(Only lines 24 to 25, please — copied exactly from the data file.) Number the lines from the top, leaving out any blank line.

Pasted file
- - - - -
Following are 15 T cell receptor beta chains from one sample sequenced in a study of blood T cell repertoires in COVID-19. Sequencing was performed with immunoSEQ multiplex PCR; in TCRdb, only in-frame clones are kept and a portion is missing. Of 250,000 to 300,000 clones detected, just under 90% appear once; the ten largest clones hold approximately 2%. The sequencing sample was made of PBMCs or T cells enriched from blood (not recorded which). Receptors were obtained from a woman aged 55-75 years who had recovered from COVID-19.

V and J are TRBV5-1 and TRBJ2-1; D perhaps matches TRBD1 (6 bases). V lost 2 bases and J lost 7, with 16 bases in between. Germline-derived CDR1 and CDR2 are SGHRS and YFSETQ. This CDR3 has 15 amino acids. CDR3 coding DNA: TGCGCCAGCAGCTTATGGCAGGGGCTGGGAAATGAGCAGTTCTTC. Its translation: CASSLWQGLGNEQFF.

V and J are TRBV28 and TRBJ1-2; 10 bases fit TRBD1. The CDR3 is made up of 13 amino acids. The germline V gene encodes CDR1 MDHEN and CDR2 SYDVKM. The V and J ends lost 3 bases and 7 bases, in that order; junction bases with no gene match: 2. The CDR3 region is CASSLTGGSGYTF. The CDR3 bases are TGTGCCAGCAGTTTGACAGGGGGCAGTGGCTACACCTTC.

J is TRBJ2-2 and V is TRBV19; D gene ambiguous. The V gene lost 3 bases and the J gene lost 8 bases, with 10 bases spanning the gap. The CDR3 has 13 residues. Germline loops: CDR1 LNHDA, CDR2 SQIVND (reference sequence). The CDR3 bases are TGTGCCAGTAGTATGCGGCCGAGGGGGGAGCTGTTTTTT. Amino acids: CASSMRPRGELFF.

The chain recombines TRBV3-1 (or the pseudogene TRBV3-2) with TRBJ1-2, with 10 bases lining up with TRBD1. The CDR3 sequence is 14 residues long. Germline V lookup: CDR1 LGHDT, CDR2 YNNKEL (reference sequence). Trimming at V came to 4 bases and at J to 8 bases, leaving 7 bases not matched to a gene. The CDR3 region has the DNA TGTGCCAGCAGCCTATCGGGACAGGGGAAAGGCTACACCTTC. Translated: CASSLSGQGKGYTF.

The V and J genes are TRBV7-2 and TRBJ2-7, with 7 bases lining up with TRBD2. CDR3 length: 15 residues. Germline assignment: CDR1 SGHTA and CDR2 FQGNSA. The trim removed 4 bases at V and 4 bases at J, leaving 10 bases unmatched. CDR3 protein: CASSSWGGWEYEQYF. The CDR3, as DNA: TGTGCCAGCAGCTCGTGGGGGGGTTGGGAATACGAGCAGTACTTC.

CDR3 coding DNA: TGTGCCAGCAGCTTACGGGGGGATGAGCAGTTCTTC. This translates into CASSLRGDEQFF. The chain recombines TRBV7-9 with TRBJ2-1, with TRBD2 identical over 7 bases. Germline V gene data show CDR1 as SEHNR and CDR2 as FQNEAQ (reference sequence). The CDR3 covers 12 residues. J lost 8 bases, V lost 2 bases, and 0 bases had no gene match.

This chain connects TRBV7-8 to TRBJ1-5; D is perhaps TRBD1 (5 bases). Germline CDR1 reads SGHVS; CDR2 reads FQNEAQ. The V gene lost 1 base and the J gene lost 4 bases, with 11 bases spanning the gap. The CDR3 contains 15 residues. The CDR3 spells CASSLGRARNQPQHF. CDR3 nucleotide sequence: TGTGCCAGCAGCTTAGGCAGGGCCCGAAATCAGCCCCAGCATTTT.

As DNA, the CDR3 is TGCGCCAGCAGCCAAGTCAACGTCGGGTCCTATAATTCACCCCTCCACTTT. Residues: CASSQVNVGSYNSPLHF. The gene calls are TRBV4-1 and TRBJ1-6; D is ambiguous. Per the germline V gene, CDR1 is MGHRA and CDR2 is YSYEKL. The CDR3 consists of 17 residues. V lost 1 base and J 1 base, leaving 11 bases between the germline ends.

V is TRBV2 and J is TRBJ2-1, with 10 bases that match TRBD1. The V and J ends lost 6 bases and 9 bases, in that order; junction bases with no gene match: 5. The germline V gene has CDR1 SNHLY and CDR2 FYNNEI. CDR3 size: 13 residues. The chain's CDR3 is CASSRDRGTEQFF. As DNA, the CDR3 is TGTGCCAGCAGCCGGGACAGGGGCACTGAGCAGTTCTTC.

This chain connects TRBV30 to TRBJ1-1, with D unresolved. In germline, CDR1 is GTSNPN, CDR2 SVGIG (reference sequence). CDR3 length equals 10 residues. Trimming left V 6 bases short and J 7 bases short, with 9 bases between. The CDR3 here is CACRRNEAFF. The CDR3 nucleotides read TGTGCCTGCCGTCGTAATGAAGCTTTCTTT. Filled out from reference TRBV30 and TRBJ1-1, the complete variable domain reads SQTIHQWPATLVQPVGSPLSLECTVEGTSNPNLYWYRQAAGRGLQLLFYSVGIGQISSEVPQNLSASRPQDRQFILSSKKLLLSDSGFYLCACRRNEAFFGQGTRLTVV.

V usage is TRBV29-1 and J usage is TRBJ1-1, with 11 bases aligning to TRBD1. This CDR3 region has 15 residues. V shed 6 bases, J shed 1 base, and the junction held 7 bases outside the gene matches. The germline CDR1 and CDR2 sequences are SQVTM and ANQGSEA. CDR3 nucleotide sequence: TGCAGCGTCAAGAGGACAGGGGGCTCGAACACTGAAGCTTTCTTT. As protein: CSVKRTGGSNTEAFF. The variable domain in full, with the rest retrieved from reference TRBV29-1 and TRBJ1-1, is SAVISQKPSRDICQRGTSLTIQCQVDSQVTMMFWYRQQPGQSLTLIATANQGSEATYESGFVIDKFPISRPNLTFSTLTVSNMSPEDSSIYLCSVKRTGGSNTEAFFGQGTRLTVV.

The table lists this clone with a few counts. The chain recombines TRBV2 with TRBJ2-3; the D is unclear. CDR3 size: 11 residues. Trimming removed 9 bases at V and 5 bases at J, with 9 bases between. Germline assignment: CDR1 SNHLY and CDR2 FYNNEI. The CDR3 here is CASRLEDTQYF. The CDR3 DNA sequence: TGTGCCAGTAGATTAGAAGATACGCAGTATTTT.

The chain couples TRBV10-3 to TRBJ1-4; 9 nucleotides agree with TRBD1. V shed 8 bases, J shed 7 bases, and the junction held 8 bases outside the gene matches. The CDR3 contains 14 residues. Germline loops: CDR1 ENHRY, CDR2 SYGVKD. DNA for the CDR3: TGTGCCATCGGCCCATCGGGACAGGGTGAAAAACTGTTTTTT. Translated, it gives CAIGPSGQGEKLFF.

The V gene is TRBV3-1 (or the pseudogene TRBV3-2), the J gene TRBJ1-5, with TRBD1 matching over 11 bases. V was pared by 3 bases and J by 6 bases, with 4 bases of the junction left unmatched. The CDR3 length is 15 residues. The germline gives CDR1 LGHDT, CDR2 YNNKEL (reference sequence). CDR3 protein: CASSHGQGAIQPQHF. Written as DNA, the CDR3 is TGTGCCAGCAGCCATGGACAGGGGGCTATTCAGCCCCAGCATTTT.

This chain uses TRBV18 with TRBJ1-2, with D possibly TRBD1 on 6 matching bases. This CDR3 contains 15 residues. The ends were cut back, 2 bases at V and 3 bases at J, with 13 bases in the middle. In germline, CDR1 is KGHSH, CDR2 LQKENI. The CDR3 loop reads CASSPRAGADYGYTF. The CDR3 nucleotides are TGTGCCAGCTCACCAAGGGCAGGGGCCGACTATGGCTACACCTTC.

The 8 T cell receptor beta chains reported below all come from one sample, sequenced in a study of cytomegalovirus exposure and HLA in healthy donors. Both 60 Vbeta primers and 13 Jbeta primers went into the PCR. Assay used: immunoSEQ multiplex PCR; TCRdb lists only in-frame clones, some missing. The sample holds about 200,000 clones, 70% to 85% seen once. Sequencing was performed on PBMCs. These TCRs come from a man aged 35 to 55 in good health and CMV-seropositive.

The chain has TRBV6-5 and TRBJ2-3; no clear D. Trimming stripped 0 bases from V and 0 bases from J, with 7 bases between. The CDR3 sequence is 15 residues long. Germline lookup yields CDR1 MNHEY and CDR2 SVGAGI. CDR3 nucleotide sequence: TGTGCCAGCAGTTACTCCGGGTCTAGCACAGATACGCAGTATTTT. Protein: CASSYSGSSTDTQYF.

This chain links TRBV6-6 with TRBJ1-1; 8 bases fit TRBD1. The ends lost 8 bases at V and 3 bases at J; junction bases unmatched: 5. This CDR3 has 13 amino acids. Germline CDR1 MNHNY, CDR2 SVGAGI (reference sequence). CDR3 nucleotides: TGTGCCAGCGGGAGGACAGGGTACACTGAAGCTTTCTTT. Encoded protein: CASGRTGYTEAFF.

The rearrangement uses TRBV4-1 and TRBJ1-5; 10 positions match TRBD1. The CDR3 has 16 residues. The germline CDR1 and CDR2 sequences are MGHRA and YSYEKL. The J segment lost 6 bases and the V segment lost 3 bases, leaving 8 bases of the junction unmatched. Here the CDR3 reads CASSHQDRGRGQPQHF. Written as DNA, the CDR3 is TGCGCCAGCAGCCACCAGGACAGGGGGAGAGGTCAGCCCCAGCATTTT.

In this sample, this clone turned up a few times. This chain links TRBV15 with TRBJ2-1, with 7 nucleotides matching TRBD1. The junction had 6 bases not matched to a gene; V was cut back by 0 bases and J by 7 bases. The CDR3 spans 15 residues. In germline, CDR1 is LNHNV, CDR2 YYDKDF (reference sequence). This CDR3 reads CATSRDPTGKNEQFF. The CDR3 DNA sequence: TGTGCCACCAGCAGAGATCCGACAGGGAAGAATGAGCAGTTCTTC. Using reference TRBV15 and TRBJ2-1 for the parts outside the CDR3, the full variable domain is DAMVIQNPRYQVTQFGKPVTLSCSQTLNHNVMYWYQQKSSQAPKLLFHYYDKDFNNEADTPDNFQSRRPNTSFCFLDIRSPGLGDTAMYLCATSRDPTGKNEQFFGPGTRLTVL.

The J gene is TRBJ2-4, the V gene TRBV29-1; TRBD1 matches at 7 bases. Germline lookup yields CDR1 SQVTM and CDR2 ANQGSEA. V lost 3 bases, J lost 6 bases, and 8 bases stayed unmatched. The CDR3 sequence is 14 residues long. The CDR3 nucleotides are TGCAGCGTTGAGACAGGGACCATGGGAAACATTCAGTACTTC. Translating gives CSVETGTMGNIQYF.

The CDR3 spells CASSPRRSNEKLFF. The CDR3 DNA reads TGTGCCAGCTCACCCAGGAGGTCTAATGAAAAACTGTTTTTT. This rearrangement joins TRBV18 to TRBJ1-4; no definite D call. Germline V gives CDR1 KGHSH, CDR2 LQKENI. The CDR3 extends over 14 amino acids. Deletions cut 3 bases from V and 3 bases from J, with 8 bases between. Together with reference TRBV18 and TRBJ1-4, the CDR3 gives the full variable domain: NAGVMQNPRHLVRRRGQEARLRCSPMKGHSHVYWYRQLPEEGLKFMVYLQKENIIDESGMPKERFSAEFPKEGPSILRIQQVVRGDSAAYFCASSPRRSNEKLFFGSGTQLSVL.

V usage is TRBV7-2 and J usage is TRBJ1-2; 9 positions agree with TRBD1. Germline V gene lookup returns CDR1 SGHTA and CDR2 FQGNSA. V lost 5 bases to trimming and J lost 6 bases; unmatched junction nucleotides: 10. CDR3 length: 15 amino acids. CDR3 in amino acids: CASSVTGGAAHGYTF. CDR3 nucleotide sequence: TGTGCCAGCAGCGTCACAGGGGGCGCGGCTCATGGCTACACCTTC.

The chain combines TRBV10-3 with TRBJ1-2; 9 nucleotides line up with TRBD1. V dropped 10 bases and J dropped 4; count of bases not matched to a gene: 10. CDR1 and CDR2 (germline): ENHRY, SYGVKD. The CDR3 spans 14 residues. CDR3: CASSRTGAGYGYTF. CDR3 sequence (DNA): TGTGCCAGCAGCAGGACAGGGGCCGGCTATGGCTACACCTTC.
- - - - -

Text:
V usage is TRBV7-2 and J usage is TRBJ1-2; 9 positions agree with TRBD1. Germline V gene lookup returns CDR1 SGHTA and CDR2 FQGNSA. V lost 5 bases to trimming and J lost 6 bases; unmatched junction nucleotides: 10. CDR3 length: 15 amino acids. CDR3 in amino acids: CASSVTGGAAHGYTF. CDR3 nucleotide sequence: TGTGCCAGCAGCGTCACAGGGGGCGCGGCTCATGGCTACACCTTC.

The chain combines TRBV10-3 with TRBJ1-2; 9 nucleotides line up with TRBD1. V dropped 10 bases and J dropped 4; count of bases not matched to a gene: 10. CDR1 and CDR2 (germline): ENHRY, SYGVKD. The CDR3 spans 14 residues. CDR3: CASSRTGAGYGYTF. CDR3 sequence (DNA): TGTGCCAGCAGCAGGACAGGGGCCGGCTATGGCTACACCTTC.